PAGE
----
This command will set the value of a variable into the parent directory or calling function (whichever is applicable to the case at hand). If in which case the environment variable will be set.
* Variable types in CMake * In CMake there are two types of variables: normal variables and cache variables.
Now, if the parent and the child project provide the same option (for example a compiler option), the parent gets the first chance to add a user-editable option to the cache.
Normally, the child would then use the same value that the parent uses.
Normal variables are meant for the internal use of the script (just like variables in most programming languages); they are not persisted across CMake runs.
Cache variables (unless set with INTERNAL) are mostly intended for configuration settings where the first CMake run determines a suitable default value, which the user can then override, by editing the cache with tools such as ccmake or cmake-gui.
Note that custom files don't affect subdirectories in the way that .htaccess files do, so you'll need to put your custom file in any subdirectories as well.
represents paths generically with ‘/’ as the path separator and ‘.’ as the extension separator.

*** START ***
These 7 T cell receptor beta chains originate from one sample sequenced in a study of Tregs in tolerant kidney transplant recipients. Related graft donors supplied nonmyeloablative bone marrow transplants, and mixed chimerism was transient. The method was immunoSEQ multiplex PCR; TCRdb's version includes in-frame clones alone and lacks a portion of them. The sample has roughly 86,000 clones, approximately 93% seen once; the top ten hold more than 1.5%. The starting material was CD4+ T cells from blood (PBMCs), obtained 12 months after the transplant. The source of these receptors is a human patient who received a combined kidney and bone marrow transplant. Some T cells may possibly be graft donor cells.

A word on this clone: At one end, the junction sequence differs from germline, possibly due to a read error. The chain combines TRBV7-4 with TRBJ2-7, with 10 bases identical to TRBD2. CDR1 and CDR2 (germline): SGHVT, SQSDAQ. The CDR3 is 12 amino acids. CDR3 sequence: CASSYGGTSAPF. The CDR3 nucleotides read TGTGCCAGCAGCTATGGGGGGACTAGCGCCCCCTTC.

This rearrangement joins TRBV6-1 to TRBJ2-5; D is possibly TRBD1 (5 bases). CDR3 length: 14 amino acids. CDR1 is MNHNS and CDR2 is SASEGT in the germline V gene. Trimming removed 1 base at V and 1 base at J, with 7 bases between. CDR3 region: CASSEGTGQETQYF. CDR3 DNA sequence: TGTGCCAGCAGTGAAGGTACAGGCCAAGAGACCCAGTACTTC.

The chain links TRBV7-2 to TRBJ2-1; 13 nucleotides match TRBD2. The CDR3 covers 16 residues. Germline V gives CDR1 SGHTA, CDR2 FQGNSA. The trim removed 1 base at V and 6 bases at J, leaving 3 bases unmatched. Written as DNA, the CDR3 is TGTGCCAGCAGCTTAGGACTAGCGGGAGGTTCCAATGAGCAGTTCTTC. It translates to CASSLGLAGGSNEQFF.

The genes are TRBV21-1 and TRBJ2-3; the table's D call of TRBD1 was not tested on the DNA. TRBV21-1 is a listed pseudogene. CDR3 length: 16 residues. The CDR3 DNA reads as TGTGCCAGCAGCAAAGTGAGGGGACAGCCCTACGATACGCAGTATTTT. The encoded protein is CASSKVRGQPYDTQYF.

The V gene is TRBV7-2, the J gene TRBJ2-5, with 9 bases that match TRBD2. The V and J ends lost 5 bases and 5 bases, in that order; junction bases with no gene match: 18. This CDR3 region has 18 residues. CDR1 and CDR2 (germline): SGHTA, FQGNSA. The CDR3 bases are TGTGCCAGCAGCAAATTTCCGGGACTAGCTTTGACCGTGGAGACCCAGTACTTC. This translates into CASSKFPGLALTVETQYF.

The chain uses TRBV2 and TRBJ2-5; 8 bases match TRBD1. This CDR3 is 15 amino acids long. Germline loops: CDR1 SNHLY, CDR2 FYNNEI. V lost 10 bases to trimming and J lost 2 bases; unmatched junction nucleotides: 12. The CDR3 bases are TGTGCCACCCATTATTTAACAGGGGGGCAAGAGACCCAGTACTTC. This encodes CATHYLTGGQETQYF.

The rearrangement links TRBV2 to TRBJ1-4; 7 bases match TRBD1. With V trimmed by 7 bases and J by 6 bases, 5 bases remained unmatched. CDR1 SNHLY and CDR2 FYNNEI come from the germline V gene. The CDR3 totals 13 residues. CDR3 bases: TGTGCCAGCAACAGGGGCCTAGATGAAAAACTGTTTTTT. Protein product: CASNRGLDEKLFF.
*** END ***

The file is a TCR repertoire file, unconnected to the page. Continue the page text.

If ‘FOO’ is in the cache then nothing happens to either the normal variable or the cache variable.Some examples: The code ‘set(FOO “x”)’ sets the normal variable ‘FOO’.It does not touch the cache, but it will hide any existing cache value ‘FOO’.Normally projects should avoid using normal and cache variables of the same name, as this interaction can be hard to follow. One example (used by some projects): A project has a subproject in its source tree.The child project has its own CMake Lists.txt, which is included from the parent CMake using add_subdirectory().Where a device must be specified, you can do that yourself—introducing a system dependency—or allow the string object to add a default device.is INTERNAL, the cache variable is marked as internal, and will not be shown to the user in tools like cmake-gui. CACHE...) creates cache variables, but does not modify them. PATH); // Prints: '/usr/bin:/bin:/usr/sbin:/sbin:/usr/local/bin' PATH.split(path.delimiter); // Returns: ['/usr/bin', '/bin', '/usr/sbin', '/sbin', '/usr/local/bin'] console.log(PATH); // Prints: ' C:\Windows\system32; C:\Windows; C:\Program Files\node\' However, it may be necessary to hard-code the value for the child project’s option while still allowing the user to edit the value used by the parent project.The parent project can achieve this simply by setting a normal variable with the same name as the option in a scope sufficient to hide the option’s cache variable from the child completely.